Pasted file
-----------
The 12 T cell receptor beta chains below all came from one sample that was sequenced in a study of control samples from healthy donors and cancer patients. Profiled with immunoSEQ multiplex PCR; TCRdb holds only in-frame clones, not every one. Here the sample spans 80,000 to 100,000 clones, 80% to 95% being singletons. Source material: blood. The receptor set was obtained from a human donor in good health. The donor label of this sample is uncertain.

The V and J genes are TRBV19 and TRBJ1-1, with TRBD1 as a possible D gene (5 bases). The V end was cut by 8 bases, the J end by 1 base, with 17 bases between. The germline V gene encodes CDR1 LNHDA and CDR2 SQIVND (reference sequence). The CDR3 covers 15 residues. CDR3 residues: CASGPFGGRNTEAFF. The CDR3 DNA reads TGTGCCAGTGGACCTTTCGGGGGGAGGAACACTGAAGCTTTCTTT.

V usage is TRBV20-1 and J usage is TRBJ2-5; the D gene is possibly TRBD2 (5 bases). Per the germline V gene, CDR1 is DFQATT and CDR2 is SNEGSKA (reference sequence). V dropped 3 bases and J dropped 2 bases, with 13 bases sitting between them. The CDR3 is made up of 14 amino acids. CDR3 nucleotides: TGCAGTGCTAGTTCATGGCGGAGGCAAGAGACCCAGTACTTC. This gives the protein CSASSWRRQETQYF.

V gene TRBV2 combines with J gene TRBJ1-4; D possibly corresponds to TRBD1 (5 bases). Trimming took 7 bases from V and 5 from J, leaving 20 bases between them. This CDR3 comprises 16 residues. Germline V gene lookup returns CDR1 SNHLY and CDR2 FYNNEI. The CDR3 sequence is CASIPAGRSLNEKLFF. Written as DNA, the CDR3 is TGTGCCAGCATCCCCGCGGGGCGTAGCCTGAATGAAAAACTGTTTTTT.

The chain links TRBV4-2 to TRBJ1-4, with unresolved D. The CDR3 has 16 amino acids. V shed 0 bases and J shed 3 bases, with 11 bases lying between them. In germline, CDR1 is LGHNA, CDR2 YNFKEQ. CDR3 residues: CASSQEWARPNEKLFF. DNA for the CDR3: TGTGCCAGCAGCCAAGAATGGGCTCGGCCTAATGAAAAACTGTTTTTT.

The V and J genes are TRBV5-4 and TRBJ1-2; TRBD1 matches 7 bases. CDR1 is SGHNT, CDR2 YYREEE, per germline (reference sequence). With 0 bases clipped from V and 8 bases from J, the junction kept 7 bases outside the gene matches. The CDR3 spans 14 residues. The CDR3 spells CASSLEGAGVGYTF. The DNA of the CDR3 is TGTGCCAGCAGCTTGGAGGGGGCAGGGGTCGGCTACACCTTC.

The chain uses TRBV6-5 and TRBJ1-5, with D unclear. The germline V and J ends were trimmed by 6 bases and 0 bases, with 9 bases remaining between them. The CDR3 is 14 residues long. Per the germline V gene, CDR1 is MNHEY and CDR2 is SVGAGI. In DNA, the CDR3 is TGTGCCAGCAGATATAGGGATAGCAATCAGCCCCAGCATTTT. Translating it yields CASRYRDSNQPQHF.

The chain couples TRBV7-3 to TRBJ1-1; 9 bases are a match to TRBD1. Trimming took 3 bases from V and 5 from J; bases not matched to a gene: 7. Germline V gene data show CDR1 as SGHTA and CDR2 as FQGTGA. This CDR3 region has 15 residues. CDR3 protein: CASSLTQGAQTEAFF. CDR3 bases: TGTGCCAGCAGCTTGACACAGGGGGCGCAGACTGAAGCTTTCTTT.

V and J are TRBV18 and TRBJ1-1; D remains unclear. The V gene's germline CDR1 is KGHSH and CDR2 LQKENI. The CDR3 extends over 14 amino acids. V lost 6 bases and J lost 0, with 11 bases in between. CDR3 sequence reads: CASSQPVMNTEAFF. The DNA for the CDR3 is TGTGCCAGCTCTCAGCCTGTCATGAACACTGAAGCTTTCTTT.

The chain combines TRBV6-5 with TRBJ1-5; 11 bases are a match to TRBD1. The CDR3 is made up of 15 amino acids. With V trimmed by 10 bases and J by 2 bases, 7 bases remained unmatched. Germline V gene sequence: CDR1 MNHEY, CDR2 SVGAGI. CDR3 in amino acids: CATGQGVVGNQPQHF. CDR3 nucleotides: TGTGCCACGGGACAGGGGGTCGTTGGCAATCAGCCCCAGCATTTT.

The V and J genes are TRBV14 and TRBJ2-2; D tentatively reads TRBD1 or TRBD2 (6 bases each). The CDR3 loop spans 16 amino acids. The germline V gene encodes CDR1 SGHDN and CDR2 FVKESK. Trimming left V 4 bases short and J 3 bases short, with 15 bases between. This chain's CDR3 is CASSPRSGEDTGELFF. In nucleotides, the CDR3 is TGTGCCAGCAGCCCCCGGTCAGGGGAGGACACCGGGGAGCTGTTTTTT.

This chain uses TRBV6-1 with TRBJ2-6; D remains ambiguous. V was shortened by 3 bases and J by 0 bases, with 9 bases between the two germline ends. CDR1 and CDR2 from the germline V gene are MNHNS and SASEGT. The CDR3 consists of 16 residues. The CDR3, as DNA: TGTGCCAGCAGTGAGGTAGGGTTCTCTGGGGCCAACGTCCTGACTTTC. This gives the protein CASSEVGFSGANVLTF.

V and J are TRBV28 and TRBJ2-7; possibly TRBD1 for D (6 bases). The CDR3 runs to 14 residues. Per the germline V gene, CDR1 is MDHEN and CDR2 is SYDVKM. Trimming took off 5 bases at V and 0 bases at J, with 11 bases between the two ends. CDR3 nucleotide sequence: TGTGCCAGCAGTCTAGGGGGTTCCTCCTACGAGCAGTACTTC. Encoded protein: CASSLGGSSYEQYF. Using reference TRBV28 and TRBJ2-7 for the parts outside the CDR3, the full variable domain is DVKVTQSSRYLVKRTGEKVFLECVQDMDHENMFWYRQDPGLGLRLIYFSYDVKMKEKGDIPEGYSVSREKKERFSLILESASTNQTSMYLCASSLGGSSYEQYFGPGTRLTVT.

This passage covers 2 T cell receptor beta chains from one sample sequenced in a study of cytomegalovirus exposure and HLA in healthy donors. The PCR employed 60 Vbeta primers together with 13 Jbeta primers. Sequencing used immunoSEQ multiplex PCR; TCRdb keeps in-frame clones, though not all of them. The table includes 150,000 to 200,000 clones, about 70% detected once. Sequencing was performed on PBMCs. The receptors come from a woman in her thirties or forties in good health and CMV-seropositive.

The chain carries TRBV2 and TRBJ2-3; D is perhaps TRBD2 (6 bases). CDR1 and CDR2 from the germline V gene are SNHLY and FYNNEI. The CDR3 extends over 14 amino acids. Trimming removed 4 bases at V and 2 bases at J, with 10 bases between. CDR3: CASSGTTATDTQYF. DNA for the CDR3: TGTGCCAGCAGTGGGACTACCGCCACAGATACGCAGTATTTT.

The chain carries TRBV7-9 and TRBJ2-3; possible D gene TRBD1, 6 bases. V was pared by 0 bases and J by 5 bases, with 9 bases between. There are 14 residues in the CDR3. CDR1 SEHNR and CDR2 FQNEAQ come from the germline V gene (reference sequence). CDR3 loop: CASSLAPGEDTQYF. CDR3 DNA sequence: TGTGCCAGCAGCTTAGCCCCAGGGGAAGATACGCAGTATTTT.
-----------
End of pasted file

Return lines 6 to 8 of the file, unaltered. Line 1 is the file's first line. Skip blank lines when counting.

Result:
The V and J genes are TRBV5-4 and TRBJ1-2; TRBD1 matches 7 bases. CDR1 is SGHNT, CDR2 YYREEE, per germline (reference sequence). With 0 bases clipped from V and 8 bases from J, the junction kept 7 bases outside the gene matches. The CDR3 spans 14 residues. The CDR3 spells CASSLEGAGVGYTF. The DNA of the CDR3 is TGTGCCAGCAGCTTGGAGGGGGCAGGGGTCGGCTACACCTTC.

The chain uses TRBV6-5 and TRBJ1-5, with D unclear. The germline V and J ends were trimmed by 6 bases and 0 bases, with 9 bases remaining between them. The CDR3 is 14 residues long. Per the germline V gene, CDR1 is MNHEY and CDR2 is SVGAGI. In DNA, the CDR3 is TGTGCCAGCAGATATAGGGATAGCAATCAGCCCCAGCATTTT. Translating it yields CASRYRDSNQPQHF.

The chain couples TRBV7-3 to TRBJ1-1; 9 bases are a match to TRBD1. Trimming took 3 bases from V and 5 from J; bases not matched to a gene: 7. Germline V gene data show CDR1 as SGHTA and CDR2 as FQGTGA. This CDR3 region has 15 residues. CDR3 protein: CASSLTQGAQTEAFF. CDR3 bases: TGTGCCAGCAGCTTGACACAGGGGGCGCAGACTGAAGCTTTCTTT.